"First of all, it is not live! This is definetly for fans of the first two albums. This album should more properly be titled "BBC Sessions 73-74". These are different versions of some of the best songs from the first album (with one from the second). THIS IS PURE QUEEN, THE ROCK, THE FOLKLORE, THE RIFFS, FREDDIE'S VOICE, IT's ALL HERE!!! Freddies voice eve Here's a track-by track analysis:1. My Fairy King: The Best Version I've ever heard, slightly different from the album version in that everything seems to be a lot more clearer and crisp (as in the original album version where it seemed only the overbubs were crisp). RECCOMENDED2. Keep Yourself Alive: not too much of a difference, a little heavier.3. Doin Alright: Pretty much the same as the album version except that Roger sings in the 2nd or 3rd verse, the gituar is a little more heavier too.4. Liar: That's right, the best track ever on the fisrt album at studio quality but performed as it it WERE live!!!! It's unable to put in words how much better this is than the album version (which totally kicked)!!!!!5. Ogre Battle: Another Awesome performance of a great song just believe me on this one, seems heavier also.6. Great King Rat: Not too much different, except Freddie's voice is MUCH clearer in this verision, and almost sounds juvenile at the beginning.7. Modern Times Rock And Roll: Roger is stil on vocal, just as hard and heavy as before, a lot clearer though.8. Son And Daughter: Not one of my favorites, but it's still pretty awesome. There is definetly some Queen history in this piece, as those of you familiar with Brighton Rock (from Sheer Heart Attack) will probably notice several of the riffs used in there...IN HERE.All in all a FANTASTIC BUY. I think that when Queen performed on the BBC, they treated it as a live performance, so many of the older songs that can only be found live on BOOTLEGS in bad quality, are found here in great quality. Also about it being more clearer, I think it's because they used an echo effect in the studio albums that sometimes made Freddie hard to hear over the Instrument, where here It's all very balanced!Good Day!"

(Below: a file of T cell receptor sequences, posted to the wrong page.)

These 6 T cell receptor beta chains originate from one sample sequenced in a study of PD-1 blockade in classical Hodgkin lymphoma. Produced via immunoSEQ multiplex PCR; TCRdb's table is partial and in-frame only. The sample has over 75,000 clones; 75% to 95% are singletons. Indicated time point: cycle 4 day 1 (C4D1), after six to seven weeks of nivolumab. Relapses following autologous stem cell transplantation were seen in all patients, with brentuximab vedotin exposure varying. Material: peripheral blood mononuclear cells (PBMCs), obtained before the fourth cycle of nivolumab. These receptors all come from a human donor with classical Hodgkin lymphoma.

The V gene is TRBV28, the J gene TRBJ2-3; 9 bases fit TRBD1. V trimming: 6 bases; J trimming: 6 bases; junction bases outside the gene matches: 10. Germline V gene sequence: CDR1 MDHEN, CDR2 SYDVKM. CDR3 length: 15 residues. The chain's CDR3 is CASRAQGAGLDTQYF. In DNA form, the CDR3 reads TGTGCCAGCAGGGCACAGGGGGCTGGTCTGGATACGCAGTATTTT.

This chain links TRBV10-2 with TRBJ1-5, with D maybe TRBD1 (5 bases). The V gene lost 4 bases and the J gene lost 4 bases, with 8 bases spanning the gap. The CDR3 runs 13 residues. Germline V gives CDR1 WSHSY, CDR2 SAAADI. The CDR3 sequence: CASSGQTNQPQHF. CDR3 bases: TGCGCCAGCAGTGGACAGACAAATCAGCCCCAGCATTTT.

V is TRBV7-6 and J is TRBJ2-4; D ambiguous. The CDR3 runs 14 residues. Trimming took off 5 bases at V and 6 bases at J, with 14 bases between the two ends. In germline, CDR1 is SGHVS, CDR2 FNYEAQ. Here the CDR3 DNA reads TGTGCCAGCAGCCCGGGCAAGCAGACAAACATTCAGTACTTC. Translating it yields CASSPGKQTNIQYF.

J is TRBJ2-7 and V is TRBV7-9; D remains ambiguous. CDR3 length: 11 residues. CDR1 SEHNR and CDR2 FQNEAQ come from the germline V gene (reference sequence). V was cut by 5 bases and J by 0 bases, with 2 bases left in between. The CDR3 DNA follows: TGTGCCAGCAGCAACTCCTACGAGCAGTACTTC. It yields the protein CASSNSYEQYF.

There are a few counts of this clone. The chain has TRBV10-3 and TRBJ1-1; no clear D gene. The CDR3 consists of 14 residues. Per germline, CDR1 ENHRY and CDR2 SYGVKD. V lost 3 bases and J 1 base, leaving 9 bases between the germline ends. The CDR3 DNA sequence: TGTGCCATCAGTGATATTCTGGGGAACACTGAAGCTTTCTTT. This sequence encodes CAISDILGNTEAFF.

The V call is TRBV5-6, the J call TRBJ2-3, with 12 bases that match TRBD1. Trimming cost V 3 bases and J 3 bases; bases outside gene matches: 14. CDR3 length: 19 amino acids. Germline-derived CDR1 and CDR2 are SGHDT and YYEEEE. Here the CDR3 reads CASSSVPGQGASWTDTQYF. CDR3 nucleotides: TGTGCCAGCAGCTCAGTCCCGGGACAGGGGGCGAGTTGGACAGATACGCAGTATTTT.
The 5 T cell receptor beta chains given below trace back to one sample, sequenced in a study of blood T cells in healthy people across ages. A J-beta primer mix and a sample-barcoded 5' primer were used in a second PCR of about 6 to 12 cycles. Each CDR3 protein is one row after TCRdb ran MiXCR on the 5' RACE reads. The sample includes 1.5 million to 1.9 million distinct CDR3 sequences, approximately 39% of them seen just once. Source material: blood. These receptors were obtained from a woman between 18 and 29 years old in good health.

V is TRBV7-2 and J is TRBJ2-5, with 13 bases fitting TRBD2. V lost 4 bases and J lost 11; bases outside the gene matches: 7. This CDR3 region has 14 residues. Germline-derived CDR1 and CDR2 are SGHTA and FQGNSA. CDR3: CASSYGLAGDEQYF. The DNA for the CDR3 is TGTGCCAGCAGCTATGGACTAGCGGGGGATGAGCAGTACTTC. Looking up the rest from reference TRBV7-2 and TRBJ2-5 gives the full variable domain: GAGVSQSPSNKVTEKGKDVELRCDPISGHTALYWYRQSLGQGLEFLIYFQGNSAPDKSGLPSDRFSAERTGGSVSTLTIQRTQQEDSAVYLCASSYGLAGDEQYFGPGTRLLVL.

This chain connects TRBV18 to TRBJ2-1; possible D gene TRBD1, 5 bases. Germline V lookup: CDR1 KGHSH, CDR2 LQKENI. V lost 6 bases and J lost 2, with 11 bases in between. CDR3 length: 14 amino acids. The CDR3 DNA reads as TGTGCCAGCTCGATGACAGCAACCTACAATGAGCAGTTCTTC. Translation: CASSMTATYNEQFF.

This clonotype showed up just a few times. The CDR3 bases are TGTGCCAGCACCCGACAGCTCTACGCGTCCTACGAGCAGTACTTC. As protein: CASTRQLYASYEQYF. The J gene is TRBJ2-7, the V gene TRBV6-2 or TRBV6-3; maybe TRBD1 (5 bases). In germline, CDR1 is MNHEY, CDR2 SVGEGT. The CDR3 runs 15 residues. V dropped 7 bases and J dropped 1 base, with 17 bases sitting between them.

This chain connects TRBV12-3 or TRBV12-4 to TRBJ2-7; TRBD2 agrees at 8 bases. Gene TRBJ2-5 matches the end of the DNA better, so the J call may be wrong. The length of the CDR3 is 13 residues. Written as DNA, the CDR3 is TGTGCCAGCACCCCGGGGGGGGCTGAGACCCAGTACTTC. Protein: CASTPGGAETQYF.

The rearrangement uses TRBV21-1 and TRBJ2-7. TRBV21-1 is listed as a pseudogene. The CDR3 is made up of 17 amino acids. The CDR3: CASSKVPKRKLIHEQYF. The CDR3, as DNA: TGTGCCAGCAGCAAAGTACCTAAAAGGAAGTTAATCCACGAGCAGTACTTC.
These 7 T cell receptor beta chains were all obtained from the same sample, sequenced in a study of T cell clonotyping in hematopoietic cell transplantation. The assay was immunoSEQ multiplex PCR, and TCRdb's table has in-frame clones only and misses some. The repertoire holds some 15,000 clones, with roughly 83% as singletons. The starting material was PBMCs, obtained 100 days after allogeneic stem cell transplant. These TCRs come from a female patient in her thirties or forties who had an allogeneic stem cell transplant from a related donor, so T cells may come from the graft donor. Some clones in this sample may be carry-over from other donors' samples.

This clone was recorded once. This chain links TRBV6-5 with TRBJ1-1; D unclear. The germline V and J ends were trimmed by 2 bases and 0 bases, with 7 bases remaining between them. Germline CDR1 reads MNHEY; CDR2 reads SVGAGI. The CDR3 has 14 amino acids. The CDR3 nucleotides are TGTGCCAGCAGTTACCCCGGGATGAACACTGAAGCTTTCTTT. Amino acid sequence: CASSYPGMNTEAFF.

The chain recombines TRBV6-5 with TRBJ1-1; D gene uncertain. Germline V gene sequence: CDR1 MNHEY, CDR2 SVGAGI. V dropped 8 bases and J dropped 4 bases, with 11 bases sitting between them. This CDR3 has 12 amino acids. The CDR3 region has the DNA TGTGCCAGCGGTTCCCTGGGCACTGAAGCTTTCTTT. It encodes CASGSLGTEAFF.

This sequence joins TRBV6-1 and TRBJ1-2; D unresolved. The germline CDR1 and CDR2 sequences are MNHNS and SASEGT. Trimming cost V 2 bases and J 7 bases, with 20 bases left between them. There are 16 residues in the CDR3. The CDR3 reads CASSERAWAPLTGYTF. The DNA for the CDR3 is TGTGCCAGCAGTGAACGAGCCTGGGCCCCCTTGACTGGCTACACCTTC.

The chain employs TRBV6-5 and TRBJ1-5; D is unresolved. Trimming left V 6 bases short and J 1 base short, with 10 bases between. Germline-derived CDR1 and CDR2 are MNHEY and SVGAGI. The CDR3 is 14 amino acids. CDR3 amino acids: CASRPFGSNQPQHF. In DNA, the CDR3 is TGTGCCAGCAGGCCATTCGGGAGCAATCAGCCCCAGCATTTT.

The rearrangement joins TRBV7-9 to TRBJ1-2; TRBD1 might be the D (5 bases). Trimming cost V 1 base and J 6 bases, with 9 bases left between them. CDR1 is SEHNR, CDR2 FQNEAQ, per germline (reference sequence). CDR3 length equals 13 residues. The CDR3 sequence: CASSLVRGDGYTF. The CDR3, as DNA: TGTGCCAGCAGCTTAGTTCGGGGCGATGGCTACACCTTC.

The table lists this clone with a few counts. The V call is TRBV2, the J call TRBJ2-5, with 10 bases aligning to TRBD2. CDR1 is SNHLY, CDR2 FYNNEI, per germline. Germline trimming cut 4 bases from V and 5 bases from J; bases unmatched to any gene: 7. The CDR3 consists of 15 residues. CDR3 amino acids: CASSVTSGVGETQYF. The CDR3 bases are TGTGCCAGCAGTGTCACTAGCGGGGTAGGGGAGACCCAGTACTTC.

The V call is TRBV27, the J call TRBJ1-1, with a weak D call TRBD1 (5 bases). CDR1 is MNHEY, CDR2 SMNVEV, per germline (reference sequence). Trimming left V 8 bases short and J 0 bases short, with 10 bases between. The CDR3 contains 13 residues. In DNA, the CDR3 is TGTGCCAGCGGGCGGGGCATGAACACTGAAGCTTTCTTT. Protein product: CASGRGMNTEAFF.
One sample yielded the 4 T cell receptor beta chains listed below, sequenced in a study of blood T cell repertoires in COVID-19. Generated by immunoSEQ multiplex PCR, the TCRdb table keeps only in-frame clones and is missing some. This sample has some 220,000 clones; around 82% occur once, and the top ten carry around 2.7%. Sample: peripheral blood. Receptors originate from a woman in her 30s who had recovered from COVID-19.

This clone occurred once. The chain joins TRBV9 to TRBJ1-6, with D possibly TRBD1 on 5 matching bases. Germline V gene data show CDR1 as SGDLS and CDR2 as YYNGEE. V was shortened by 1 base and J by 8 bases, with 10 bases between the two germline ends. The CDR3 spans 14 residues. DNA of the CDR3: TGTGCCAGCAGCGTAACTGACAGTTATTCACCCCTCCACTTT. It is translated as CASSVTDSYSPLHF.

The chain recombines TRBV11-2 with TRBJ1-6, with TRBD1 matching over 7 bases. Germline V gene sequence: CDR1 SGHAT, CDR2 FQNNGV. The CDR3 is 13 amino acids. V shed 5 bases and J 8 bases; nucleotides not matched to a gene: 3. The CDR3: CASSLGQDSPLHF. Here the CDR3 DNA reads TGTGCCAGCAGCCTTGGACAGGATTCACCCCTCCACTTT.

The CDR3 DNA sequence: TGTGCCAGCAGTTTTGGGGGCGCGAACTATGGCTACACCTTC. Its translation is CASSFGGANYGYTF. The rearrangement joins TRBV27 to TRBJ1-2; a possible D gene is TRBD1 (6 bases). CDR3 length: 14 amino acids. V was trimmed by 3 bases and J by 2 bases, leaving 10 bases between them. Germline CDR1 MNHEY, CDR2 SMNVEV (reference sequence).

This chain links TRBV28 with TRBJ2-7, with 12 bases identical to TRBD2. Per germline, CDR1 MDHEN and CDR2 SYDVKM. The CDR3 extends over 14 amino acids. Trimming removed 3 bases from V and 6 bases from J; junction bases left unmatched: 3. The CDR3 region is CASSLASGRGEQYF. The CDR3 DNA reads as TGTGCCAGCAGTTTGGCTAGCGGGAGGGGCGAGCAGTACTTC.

K. Steckfus | Philly | 11/09/2004
(5 out of 5 stars)
"This album is strong from start to finish. I've never been a fan of Queen's later music (post Jazz), but this recording is the closest I've ever heard a classic rock band sounding like Led Zeppelin. The Mercury-May combo really reminds me of Plant-Page, except Freddie adds some brilliant piano work and Brian May gets a cleaner sound from his guitar than Jimmy Page. Sure these tracks are primarily from their highly underrated debut, but I like these recordings better than the originals. Plus, you can't go wrong with Roger's "Modern Times Rock n Roll," which sounds like Jimmy Page doing some serious axe-grinding with Rod Stewart on vocals after chain smoking a pack of Marlboros. It simply rocks. If you thought Queen was some pop band from the late seventies with a few hits, think again. Their earlier stuff rocks and blows all their hits out of the water.......and this hidden gem simply proves it!!"
Superb, but for devoted fans only
Itamar Katz | Ramat-Gan, Israel | 11/07/2001
(4 out of 5 stars)